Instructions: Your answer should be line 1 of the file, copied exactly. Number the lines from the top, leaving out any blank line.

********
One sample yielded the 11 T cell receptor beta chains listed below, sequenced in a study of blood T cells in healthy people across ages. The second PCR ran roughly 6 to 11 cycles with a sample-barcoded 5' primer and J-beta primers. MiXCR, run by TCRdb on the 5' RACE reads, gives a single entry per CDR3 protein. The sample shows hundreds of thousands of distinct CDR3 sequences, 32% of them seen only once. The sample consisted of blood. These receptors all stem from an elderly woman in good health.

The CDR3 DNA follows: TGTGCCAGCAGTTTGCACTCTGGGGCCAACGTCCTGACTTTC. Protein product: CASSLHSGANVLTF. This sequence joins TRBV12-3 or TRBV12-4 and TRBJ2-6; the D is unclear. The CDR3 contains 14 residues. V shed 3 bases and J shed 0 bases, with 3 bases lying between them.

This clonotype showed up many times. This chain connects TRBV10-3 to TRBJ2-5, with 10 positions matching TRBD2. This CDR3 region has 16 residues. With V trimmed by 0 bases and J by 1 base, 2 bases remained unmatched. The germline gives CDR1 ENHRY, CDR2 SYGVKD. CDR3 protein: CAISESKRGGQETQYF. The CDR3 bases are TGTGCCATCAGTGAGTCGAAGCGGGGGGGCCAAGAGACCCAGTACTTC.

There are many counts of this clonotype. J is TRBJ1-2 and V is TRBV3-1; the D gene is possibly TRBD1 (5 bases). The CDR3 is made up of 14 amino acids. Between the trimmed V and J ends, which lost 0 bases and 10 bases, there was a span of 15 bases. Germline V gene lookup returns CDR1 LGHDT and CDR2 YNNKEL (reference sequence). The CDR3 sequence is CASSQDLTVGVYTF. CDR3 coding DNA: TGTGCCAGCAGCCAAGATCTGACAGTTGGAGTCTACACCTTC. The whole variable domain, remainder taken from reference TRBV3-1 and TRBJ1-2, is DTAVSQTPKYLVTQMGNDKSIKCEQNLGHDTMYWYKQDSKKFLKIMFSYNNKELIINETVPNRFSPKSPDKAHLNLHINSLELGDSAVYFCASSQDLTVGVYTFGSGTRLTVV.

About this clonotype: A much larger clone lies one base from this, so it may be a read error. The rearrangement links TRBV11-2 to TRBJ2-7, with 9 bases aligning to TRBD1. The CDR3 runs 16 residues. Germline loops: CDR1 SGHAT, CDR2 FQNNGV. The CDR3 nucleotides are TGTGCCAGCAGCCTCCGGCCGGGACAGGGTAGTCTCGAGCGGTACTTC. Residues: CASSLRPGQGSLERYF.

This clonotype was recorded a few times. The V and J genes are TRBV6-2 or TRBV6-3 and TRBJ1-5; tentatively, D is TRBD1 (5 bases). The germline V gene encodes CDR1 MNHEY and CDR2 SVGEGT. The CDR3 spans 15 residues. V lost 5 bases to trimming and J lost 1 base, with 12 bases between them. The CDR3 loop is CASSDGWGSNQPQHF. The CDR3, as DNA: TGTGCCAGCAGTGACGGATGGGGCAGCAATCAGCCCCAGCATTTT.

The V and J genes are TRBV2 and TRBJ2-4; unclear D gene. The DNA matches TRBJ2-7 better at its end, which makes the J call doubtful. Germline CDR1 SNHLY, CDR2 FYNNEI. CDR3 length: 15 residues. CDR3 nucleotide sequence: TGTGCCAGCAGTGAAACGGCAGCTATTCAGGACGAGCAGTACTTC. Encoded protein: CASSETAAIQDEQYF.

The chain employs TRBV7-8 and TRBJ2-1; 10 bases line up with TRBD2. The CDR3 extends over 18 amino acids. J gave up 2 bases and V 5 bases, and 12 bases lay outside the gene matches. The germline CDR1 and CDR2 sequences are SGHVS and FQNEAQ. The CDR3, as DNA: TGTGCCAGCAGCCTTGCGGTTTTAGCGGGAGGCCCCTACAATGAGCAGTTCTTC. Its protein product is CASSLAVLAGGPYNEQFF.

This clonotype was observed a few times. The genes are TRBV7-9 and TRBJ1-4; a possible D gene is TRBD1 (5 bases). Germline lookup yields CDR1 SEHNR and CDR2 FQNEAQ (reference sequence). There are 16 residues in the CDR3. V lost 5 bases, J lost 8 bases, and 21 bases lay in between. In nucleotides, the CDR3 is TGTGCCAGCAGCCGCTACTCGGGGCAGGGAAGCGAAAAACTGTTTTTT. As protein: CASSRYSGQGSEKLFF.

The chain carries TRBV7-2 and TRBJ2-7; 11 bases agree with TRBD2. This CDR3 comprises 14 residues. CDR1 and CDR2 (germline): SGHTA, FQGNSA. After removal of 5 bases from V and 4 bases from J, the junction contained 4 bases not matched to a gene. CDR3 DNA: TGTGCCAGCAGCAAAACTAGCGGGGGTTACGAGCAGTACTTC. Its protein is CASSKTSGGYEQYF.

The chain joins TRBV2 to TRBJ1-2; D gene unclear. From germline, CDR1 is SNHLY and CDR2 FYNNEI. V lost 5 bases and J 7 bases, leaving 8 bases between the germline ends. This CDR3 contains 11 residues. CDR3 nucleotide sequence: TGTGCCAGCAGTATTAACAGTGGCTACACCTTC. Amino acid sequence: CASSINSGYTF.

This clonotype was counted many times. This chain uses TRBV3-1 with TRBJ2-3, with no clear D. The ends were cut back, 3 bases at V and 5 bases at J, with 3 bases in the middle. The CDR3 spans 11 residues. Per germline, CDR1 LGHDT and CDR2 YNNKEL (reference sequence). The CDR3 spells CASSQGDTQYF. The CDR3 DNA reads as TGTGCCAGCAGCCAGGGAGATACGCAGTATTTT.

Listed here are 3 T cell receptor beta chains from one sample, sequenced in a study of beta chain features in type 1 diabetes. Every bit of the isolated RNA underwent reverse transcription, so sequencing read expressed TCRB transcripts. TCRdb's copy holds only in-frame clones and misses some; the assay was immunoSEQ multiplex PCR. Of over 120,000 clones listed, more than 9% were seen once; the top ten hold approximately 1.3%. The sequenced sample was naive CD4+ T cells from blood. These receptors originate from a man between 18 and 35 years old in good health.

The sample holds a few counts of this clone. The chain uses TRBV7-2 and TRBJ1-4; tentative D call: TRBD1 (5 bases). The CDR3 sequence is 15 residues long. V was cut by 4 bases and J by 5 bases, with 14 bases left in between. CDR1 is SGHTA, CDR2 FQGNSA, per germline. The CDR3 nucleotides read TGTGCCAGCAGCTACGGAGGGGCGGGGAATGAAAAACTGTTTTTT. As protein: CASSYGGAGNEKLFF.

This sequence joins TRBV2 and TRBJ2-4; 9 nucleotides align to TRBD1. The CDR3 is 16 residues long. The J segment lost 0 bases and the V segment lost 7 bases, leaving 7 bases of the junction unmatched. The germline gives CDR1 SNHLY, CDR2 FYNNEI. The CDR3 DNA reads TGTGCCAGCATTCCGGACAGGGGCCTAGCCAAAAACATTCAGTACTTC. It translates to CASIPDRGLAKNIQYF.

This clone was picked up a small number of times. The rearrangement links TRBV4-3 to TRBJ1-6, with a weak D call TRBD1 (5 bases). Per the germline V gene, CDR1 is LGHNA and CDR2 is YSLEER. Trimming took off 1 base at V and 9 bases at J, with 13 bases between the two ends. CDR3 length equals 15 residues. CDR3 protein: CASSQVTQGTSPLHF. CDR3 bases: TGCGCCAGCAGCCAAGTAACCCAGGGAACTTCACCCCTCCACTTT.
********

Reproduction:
One sample yielded the 11 T cell receptor beta chains listed below, sequenced in a study of blood T cells in healthy people across ages. The second PCR ran roughly 6 to 11 cycles with a sample-barcoded 5' primer and J-beta primers. MiXCR, run by TCRdb on the 5' RACE reads, gives a single entry per CDR3 protein. The sample shows hundreds of thousands of distinct CDR3 sequences, 32% of them seen only once. The sample consisted of blood. These receptors all stem from an elderly woman in good health.